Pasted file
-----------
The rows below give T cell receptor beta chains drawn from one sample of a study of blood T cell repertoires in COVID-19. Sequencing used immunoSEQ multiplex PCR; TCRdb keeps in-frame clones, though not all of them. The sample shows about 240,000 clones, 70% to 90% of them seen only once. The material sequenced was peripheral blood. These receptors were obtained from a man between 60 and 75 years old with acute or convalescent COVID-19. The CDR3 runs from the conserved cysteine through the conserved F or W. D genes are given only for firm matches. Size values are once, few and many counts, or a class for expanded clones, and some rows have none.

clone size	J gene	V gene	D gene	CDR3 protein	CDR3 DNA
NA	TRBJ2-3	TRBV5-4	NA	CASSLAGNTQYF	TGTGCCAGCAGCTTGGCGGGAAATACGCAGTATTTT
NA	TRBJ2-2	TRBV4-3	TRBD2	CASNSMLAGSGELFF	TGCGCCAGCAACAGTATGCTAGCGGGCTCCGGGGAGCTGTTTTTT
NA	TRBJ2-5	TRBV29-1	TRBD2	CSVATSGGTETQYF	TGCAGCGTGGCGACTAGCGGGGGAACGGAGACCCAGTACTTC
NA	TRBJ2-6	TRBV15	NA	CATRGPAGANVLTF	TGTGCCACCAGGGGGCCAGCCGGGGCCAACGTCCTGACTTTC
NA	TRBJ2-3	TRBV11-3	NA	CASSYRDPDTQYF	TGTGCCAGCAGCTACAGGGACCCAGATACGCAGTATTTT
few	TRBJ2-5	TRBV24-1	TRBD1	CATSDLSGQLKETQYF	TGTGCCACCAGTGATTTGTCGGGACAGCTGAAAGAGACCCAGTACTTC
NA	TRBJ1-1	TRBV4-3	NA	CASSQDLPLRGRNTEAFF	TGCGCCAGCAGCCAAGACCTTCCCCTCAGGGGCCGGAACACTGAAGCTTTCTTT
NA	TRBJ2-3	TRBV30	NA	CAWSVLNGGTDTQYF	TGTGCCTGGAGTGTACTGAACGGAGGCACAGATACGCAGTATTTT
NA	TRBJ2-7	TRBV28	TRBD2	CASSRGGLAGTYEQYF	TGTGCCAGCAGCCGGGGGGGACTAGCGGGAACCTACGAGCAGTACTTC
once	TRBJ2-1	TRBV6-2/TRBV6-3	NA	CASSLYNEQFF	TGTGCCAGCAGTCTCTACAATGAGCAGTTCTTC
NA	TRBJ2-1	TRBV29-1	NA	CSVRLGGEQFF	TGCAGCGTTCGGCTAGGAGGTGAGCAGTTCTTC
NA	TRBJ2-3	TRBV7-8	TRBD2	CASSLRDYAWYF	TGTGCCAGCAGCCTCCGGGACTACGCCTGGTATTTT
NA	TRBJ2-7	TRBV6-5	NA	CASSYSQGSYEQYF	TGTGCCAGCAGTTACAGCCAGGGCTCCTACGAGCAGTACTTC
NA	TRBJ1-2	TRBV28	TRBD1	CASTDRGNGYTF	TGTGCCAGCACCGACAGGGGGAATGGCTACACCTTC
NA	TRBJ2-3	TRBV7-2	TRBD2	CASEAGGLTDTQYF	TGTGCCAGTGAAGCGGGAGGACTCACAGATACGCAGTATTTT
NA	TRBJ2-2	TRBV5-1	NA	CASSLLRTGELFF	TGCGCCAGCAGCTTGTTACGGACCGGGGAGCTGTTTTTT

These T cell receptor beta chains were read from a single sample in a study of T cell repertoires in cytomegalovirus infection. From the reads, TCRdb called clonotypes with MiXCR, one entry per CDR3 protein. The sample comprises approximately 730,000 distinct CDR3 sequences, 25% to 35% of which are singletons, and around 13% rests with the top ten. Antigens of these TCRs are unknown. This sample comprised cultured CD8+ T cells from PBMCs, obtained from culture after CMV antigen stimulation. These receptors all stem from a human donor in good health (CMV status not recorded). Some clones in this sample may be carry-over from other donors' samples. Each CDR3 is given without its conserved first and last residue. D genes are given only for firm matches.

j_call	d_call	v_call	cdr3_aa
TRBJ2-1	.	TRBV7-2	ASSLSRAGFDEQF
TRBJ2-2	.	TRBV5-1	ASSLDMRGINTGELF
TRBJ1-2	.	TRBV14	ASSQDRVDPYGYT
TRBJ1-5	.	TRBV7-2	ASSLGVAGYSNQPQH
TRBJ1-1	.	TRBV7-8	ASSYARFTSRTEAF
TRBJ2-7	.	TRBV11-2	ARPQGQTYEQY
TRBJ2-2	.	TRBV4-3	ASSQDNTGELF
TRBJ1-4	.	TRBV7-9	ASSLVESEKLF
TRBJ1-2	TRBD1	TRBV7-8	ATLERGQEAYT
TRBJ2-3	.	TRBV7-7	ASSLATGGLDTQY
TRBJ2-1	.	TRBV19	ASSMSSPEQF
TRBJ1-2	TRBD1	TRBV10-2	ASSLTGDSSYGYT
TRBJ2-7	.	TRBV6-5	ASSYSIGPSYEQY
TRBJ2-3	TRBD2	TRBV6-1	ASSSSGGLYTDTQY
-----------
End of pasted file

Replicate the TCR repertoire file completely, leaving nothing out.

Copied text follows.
The rows below give T cell receptor beta chains drawn from one sample of a study of blood T cell repertoires in COVID-19. Sequencing used immunoSEQ multiplex PCR; TCRdb keeps in-frame clones, though not all of them. The sample shows about 240,000 clones, 70% to 90% of them seen only once. The material sequenced was peripheral blood. These receptors were obtained from a man between 60 and 75 years old with acute or convalescent COVID-19. The CDR3 runs from the conserved cysteine through the conserved F or W. D genes are given only for firm matches. Size values are once, few and many counts, or a class for expanded clones, and some rows have none.

clone size	J gene	V gene	D gene	CDR3 protein	CDR3 DNA
NA	TRBJ2-3	TRBV5-4	NA	CASSLAGNTQYF	TGTGCCAGCAGCTTGGCGGGAAATACGCAGTATTTT
NA	TRBJ2-2	TRBV4-3	TRBD2	CASNSMLAGSGELFF	TGCGCCAGCAACAGTATGCTAGCGGGCTCCGGGGAGCTGTTTTTT
NA	TRBJ2-5	TRBV29-1	TRBD2	CSVATSGGTETQYF	TGCAGCGTGGCGACTAGCGGGGGAACGGAGACCCAGTACTTC
NA	TRBJ2-6	TRBV15	NA	CATRGPAGANVLTF	TGTGCCACCAGGGGGCCAGCCGGGGCCAACGTCCTGACTTTC
NA	TRBJ2-3	TRBV11-3	NA	CASSYRDPDTQYF	TGTGCCAGCAGCTACAGGGACCCAGATACGCAGTATTTT
few	TRBJ2-5	TRBV24-1	TRBD1	CATSDLSGQLKETQYF	TGTGCCACCAGTGATTTGTCGGGACAGCTGAAAGAGACCCAGTACTTC
NA	TRBJ1-1	TRBV4-3	NA	CASSQDLPLRGRNTEAFF	TGCGCCAGCAGCCAAGACCTTCCCCTCAGGGGCCGGAACACTGAAGCTTTCTTT
NA	TRBJ2-3	TRBV30	NA	CAWSVLNGGTDTQYF	TGTGCCTGGAGTGTACTGAACGGAGGCACAGATACGCAGTATTTT
NA	TRBJ2-7	TRBV28	TRBD2	CASSRGGLAGTYEQYF	TGTGCCAGCAGCCGGGGGGGACTAGCGGGAACCTACGAGCAGTACTTC
once	TRBJ2-1	TRBV6-2/TRBV6-3	NA	CASSLYNEQFF	TGTGCCAGCAGTCTCTACAATGAGCAGTTCTTC
NA	TRBJ2-1	TRBV29-1	NA	CSVRLGGEQFF	TGCAGCGTTCGGCTAGGAGGTGAGCAGTTCTTC
NA	TRBJ2-3	TRBV7-8	TRBD2	CASSLRDYAWYF	TGTGCCAGCAGCCTCCGGGACTACGCCTGGTATTTT
NA	TRBJ2-7	TRBV6-5	NA	CASSYSQGSYEQYF	TGTGCCAGCAGTTACAGCCAGGGCTCCTACGAGCAGTACTTC
NA	TRBJ1-2	TRBV28	TRBD1	CASTDRGNGYTF	TGTGCCAGCACCGACAGGGGGAATGGCTACACCTTC
NA	TRBJ2-3	TRBV7-2	TRBD2	CASEAGGLTDTQYF	TGTGCCAGTGAAGCGGGAGGACTCACAGATACGCAGTATTTT
NA	TRBJ2-2	TRBV5-1	NA	CASSLLRTGELFF	TGCGCCAGCAGCTTGTTACGGACCGGGGAGCTGTTTTTT

These T cell receptor beta chains were read from a single sample in a study of T cell repertoires in cytomegalovirus infection. From the reads, TCRdb called clonotypes with MiXCR, one entry per CDR3 protein. The sample comprises approximately 730,000 distinct CDR3 sequences, 25% to 35% of which are singletons, and around 13% rests with the top ten. Antigens of these TCRs are unknown. This sample comprised cultured CD8+ T cells from PBMCs, obtained from culture after CMV antigen stimulation. These receptors all stem from a human donor in good health (CMV status not recorded). Some clones in this sample may be carry-over from other donors' samples. Each CDR3 is given without its conserved first and last residue. D genes are given only for firm matches.

j_call	d_call	v_call	cdr3_aa
TRBJ2-1	.	TRBV7-2	ASSLSRAGFDEQF
TRBJ2-2	.	TRBV5-1	ASSLDMRGINTGELF
TRBJ1-2	.	TRBV14	ASSQDRVDPYGYT
TRBJ1-5	.	TRBV7-2	ASSLGVAGYSNQPQH
TRBJ1-1	.	TRBV7-8	ASSYARFTSRTEAF
TRBJ2-7	.	TRBV11-2	ARPQGQTYEQY
TRBJ2-2	.	TRBV4-3	ASSQDNTGELF
TRBJ1-4	.	TRBV7-9	ASSLVESEKLF
TRBJ1-2	TRBD1	TRBV7-8	ATLERGQEAYT
TRBJ2-3	.	TRBV7-7	ASSLATGGLDTQY
TRBJ2-1	.	TRBV19	ASSMSSPEQF
TRBJ1-2	TRBD1	TRBV10-2	ASSLTGDSSYGYT
TRBJ2-7	.	TRBV6-5	ASSYSIGPSYEQY
TRBJ2-3	TRBD2	TRBV6-1	ASSSSGGLYTDTQY